The Kosher Gourmet by Daniel Neman Have yourself a matzo ball: The secrets bubby never told you and recipes she could have never imagined

April 8, 2014

Lori Nawyn: At Your Wit's End and Back: Finding Peace

Susan B. Garland and Rachel L. Sheedy: Strategies Married Couples Can Use to Boost Benefits

David Muhlbaum: Smart Tax Deductions Non-Itemizers Can Claim

Jill Weisenberger, M.S., R.D.N., C.D.E : Before You Lose Your Mental Edge

Dana Dovey: Coffee Drinkers Rejoice! Your Cup Of Joe Can Prevent Death From Liver Disease

Chris Weller: Electric 'Thinking Cap' Puts Your Brain Power Into High Gear

The Kosher Gourmet by Marlene Parrish A gift of hazelnuts keeps giving --- for a variety of nutty recipes: Entree, side, soup, dessert

April 4, 2014

Rabbi David Gutterman: The Word for Nothing Means Everything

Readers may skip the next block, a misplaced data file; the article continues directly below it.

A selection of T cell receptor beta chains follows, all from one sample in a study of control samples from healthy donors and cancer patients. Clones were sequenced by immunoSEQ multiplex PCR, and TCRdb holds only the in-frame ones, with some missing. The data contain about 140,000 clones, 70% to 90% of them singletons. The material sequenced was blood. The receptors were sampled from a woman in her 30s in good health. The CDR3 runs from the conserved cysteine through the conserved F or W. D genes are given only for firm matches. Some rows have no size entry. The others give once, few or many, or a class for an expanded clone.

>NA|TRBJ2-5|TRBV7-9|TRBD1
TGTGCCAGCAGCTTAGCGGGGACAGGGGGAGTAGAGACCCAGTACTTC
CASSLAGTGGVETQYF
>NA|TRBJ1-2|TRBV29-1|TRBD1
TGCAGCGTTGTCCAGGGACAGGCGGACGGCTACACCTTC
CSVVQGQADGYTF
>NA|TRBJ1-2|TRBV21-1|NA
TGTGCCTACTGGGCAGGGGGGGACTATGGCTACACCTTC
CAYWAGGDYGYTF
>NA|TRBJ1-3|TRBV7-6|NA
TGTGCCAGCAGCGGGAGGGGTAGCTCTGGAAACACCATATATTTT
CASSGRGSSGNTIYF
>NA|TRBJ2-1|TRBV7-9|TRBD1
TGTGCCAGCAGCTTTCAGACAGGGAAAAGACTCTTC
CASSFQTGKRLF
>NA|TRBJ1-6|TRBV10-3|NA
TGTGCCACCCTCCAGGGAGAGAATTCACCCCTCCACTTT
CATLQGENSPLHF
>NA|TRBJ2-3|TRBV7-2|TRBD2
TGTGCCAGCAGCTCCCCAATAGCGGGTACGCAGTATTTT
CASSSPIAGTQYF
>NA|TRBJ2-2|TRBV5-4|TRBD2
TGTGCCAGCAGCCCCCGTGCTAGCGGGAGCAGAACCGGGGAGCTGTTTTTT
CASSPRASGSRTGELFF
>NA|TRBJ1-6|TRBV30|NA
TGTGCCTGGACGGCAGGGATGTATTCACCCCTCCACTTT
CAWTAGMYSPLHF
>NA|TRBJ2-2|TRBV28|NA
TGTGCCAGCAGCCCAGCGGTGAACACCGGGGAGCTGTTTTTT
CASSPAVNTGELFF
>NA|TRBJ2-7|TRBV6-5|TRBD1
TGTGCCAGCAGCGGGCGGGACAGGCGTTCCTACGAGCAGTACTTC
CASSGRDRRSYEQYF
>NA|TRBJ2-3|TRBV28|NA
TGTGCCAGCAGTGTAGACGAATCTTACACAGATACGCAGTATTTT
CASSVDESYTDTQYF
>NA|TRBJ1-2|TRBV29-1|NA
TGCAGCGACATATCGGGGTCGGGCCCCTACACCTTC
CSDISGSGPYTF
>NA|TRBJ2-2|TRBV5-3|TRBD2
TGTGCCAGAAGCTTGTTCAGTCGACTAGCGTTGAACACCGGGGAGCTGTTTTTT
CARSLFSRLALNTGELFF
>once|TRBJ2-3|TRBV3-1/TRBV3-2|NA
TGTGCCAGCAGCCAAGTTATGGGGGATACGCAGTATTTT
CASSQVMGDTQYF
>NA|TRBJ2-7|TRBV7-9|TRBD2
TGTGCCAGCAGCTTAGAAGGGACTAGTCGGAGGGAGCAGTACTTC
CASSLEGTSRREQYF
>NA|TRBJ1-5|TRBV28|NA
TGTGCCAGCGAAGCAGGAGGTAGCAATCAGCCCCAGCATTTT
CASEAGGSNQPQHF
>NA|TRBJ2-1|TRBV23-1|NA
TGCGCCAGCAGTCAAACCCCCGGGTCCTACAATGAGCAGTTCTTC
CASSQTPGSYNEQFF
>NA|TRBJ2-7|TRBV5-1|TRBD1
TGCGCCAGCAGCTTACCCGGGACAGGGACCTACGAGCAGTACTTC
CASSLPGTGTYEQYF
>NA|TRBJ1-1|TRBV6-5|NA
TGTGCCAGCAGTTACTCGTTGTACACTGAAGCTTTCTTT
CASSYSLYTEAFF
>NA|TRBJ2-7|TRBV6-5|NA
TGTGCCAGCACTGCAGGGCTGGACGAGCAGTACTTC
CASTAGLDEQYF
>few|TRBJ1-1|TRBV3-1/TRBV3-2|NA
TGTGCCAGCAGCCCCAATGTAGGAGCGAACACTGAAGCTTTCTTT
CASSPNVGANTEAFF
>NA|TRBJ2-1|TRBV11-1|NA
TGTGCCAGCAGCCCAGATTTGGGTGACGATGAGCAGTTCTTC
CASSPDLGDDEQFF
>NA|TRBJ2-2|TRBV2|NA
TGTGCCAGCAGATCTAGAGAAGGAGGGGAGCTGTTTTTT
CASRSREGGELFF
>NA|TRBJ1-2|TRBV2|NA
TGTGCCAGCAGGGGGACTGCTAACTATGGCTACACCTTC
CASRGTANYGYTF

Charles Krauthammer: Kerry's folly, Chapter 3

Amy Peterson: A life of love: How to build lasting relationships with your children

John Ericson: Older Women: Save Your Heart, Prevent Stroke Don't Drink Diet

John Ericson: Why 50 million Americans will still have spring allergies after taking meds

Cameron Huddleston: Best and Worst Buys of April 2014

Stacy Rapacon: Great Mutual Funds for Young Investors

Sarah Boesveld: Teacher keeps promise to mail thousands of former students letters written by their past selves

The Kosher Gourmet by Sharon Thompson Anyone can make a salad, you say. But can they make a great salad? (SECRETS, TESTED TECHNIQUES + 4 RECIPES, INCLUDING DRESSINGS)

April 2, 2014

Paul Greenberg: Death and joy in the spring